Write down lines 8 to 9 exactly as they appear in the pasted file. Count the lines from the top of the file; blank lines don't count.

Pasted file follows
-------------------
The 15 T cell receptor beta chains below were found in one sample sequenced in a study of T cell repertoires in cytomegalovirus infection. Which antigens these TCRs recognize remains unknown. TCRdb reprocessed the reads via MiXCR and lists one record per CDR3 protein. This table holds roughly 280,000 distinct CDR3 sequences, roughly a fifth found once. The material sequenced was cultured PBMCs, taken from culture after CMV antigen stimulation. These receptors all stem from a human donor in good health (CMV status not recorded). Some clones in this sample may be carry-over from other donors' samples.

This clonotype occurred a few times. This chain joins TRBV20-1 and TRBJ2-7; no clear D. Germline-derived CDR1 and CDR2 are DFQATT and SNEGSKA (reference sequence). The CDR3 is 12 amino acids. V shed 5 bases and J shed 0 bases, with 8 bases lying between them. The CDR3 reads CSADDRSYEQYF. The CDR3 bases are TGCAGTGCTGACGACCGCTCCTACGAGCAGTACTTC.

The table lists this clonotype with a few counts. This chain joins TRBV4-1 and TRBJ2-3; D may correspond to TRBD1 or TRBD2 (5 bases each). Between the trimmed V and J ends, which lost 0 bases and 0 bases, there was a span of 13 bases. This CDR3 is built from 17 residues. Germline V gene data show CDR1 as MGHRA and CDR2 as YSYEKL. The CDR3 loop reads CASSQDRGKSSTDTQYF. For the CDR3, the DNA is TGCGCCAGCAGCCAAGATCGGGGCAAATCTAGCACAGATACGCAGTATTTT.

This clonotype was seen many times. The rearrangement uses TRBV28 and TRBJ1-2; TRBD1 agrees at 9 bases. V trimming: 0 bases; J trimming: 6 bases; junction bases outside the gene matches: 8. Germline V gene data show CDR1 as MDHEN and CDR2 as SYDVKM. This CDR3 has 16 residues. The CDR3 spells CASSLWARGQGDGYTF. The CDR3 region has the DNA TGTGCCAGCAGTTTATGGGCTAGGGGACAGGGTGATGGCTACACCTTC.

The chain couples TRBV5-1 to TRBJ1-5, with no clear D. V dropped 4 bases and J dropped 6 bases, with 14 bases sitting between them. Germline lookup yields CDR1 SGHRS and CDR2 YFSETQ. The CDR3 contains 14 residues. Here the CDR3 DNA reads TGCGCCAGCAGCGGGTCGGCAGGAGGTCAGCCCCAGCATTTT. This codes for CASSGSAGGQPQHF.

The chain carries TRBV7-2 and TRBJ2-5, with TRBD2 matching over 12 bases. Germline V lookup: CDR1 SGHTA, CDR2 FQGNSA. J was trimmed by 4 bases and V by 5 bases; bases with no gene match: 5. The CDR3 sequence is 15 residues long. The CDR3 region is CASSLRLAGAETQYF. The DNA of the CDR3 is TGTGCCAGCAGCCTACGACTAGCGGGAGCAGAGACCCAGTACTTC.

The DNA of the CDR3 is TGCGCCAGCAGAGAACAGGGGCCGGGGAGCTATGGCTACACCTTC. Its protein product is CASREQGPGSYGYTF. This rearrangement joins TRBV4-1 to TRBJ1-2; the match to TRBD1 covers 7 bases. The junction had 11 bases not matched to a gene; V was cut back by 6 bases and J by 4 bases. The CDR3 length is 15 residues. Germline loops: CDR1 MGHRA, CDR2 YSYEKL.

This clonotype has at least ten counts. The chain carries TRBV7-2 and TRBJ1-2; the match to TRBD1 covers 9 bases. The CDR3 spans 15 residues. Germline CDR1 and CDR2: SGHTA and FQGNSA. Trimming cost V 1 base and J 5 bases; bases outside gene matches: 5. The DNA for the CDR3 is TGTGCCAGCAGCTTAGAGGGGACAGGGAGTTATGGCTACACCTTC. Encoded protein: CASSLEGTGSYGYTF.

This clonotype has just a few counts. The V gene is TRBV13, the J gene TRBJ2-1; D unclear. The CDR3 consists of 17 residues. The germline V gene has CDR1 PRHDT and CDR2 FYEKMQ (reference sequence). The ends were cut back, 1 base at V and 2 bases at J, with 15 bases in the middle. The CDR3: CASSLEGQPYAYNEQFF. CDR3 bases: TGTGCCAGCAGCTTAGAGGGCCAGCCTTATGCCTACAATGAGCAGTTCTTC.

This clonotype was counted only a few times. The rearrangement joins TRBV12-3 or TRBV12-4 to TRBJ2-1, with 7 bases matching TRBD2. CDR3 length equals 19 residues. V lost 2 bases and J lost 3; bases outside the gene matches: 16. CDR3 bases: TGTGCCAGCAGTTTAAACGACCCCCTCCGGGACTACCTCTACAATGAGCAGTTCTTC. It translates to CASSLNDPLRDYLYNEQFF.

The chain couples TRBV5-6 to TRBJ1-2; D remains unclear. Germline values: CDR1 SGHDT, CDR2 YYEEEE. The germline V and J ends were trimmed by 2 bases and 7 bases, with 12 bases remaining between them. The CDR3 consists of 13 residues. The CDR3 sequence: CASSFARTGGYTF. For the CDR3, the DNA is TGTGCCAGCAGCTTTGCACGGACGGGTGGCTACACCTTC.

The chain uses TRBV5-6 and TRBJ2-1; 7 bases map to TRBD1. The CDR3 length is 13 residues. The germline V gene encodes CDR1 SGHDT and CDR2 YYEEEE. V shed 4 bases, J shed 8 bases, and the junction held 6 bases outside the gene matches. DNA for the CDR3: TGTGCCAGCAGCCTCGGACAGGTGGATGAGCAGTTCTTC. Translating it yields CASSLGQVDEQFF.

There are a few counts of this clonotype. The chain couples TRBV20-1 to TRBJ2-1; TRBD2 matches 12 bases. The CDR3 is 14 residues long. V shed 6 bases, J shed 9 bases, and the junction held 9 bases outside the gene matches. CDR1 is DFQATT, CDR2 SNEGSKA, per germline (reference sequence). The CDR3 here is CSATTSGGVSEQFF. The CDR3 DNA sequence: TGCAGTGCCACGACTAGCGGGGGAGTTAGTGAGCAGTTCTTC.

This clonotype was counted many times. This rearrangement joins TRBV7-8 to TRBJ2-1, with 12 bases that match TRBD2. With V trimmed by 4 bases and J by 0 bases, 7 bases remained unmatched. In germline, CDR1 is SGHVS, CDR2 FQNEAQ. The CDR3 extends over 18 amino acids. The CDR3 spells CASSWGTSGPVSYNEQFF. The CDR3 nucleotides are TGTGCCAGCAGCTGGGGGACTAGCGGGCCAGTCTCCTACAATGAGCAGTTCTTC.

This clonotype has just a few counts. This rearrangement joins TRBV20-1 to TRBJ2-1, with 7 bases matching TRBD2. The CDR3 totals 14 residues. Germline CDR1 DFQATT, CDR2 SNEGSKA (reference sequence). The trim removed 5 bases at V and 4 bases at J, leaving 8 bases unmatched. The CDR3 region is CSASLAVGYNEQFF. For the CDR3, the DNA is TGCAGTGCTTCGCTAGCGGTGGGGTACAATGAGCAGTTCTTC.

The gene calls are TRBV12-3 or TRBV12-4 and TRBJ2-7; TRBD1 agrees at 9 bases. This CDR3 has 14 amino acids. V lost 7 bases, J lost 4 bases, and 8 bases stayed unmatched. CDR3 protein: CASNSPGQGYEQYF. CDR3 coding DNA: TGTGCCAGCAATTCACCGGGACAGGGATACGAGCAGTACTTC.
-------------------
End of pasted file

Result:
This clonotype has at least ten counts. The chain carries TRBV7-2 and TRBJ1-2; the match to TRBD1 covers 9 bases. The CDR3 spans 15 residues. Germline CDR1 and CDR2: SGHTA and FQGNSA. Trimming cost V 1 base and J 5 bases; bases outside gene matches: 5. The DNA for the CDR3 is TGTGCCAGCAGCTTAGAGGGGACAGGGAGTTATGGCTACACCTTC. Encoded protein: CASSLEGTGSYGYTF.

This clonotype has just a few counts. The V gene is TRBV13, the J gene TRBJ2-1; D unclear. The CDR3 consists of 17 residues. The germline V gene has CDR1 PRHDT and CDR2 FYEKMQ (reference sequence). The ends were cut back, 1 base at V and 2 bases at J, with 15 bases in the middle. The CDR3: CASSLEGQPYAYNEQFF. CDR3 bases: TGTGCCAGCAGCTTAGAGGGCCAGCCTTATGCCTACAATGAGCAGTTCTTC.